Thursday, February 12, 2009

What Drives Microphilanthropy? Our Strong or Weak Ties?

Our real world social circles are largely finite resources. We all have our set bunch of friends and acquaintances with that we tend to knock about with on weekends. The phrase "birds of a feather, flock together" certainly applies here. For many of us, we feel most comfortable around people that are most like us. This is fine, more importantly it is human. A devout Amish carpenter in rural Pennsylvania probably won't have a lot in common with a pill-popping nightclubber in Manhattan. The only problem in regards to creativity and innovation, time spent with the same social circle can often be a breeding ground for the homogeneity of ideas.

The impact of the rise of social networking sites, particularly twitter applies here. It is from our tenuous links or our "weak ties" where often the most value is derived. Where inspiration from another medium can spark the flames of creativity in our own industry. The Medici Effect by Frans Johansson is a great business book that chronicles the value derived from the confluence of ideas.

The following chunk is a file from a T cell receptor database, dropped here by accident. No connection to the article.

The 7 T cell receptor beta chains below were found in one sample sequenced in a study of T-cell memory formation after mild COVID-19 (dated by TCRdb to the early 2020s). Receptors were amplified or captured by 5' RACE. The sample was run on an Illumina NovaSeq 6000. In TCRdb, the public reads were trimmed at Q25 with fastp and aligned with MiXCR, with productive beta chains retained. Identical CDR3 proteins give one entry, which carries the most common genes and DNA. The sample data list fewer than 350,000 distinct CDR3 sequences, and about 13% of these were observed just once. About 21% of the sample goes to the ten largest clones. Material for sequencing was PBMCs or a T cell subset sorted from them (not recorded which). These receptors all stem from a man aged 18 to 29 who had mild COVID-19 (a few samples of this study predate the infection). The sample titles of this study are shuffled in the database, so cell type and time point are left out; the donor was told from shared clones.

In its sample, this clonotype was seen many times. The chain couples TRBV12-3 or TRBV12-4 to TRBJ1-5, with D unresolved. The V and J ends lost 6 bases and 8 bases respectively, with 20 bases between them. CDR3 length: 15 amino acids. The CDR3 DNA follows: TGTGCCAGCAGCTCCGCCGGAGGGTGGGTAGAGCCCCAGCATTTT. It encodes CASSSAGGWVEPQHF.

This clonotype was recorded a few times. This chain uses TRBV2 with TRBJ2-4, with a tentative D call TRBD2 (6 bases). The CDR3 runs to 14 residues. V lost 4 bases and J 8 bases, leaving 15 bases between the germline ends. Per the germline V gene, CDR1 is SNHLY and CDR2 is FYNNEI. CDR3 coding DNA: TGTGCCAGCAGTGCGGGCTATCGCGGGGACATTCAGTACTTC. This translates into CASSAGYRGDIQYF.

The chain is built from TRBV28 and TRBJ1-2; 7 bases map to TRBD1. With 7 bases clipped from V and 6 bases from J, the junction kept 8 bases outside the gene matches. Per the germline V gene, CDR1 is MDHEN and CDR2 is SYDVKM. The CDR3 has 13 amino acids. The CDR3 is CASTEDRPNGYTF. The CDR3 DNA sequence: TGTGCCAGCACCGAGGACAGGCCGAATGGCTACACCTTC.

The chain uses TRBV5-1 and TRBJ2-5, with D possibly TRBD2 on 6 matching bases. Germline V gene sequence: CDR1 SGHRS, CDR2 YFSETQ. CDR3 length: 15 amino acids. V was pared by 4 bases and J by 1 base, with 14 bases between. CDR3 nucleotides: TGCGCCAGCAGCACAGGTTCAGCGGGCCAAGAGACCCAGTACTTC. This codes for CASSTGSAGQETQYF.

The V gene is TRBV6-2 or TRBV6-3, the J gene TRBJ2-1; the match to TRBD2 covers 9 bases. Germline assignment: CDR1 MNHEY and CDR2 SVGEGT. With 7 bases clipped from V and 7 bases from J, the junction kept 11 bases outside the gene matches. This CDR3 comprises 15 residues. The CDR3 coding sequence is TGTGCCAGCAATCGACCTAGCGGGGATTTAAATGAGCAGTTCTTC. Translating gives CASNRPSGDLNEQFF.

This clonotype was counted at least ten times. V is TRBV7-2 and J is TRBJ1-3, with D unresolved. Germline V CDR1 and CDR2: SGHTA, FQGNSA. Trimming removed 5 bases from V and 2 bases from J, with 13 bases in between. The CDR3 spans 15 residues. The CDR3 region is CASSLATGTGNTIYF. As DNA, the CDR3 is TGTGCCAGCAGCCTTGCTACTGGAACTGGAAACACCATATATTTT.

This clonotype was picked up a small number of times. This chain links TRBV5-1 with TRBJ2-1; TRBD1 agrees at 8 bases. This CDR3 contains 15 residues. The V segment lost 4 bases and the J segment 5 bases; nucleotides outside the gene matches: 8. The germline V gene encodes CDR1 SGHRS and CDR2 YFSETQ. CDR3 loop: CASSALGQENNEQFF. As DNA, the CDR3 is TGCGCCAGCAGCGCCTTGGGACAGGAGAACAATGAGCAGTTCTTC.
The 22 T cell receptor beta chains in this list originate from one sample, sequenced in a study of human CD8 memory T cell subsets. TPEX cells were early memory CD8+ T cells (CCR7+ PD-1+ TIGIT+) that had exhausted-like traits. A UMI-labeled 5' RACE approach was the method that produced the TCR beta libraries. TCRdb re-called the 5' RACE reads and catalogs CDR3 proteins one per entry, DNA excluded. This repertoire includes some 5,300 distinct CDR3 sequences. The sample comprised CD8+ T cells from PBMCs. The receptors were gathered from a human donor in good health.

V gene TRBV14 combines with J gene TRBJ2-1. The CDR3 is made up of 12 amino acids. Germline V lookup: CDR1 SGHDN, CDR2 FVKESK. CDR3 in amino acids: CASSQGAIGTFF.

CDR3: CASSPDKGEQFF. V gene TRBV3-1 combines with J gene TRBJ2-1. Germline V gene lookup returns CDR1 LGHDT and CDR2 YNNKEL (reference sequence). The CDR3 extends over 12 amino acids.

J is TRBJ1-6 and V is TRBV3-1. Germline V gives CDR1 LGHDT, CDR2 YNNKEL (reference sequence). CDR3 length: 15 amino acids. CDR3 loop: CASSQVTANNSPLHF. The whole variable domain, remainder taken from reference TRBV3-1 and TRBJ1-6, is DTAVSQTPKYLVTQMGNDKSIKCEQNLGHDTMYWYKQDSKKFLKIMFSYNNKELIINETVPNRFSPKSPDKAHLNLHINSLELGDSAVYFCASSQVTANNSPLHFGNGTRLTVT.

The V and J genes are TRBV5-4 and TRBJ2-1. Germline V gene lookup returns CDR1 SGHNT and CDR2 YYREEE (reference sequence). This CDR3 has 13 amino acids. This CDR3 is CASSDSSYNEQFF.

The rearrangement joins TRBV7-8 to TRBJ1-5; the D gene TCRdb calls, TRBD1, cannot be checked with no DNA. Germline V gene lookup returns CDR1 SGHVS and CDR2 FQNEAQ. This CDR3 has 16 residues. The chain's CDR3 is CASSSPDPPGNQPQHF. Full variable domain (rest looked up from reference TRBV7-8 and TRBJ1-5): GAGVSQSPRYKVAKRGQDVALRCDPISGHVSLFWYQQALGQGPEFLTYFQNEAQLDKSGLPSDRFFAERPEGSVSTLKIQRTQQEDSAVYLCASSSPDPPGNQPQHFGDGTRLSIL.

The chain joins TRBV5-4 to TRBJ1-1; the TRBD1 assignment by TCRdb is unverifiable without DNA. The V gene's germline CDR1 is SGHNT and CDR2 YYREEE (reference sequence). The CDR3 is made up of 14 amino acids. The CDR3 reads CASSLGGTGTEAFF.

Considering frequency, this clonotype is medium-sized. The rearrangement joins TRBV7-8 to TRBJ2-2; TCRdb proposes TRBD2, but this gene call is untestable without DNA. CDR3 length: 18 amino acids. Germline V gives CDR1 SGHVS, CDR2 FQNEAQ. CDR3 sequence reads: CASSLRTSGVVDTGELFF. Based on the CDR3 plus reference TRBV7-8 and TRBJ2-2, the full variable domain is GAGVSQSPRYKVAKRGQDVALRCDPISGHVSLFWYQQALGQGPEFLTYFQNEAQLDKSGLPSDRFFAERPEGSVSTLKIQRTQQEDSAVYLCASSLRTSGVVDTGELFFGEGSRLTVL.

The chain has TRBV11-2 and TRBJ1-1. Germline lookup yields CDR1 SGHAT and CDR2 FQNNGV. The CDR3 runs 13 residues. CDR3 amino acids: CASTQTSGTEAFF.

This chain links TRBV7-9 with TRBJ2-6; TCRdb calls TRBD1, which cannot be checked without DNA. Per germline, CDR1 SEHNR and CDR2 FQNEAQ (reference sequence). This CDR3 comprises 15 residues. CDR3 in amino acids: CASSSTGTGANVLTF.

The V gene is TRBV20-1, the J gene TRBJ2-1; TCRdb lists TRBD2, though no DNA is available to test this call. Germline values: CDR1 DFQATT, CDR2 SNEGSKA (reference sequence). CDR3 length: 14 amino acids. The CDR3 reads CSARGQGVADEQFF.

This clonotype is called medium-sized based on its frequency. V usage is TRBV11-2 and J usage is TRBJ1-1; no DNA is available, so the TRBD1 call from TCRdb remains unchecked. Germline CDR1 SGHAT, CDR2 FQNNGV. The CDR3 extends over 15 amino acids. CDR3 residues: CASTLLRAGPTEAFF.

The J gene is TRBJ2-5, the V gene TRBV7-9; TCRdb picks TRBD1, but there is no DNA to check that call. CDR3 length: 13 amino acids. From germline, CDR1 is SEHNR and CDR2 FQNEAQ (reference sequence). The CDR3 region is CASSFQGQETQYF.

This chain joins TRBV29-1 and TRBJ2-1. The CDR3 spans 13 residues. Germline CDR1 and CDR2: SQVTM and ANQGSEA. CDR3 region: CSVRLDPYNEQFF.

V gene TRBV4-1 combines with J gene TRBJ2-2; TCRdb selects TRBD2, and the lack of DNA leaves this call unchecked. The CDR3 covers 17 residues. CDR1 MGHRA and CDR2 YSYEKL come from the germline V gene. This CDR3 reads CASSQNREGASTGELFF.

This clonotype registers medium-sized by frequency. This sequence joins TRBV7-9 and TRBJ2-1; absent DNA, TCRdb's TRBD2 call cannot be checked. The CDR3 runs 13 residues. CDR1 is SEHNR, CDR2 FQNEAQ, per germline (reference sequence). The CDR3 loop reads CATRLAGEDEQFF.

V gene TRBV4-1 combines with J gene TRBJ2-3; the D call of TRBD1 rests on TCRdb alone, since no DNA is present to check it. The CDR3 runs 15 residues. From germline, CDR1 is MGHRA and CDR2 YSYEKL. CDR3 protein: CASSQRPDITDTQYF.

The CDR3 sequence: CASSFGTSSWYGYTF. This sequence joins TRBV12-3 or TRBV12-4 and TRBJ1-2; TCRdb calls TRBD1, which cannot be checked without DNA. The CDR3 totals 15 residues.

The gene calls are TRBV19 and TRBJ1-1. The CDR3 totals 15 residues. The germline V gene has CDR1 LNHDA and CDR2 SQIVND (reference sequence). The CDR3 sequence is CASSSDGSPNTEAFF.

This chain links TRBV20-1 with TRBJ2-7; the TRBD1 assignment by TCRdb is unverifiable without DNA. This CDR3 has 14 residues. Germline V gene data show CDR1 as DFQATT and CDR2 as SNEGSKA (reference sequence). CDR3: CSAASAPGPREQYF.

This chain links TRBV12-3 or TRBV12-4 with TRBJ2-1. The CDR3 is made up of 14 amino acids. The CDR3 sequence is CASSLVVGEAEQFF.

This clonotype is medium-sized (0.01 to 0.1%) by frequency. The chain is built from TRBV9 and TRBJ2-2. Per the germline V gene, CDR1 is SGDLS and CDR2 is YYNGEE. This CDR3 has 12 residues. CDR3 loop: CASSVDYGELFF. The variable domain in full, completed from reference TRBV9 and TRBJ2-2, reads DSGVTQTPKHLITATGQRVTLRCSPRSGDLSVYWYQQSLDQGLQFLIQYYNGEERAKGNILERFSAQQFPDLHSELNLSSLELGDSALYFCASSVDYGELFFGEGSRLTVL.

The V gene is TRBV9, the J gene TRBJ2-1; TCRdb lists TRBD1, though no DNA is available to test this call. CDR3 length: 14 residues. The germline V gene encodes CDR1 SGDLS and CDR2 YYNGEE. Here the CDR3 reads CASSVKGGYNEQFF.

And so it goes with microphilanthropy - we have certainly discovered as much at the 1 Dollar Club. It is not neccessarily those that are our closest friends that appreciate the benefits of microphilanthropy, it is those tenuous links - people who we may have nothing else in common with apart from small giving on a large scale, that are driving this movement forward.

It is this committed troop of microphilanthropists who are the ones who will make microphilanthropy mainstream.

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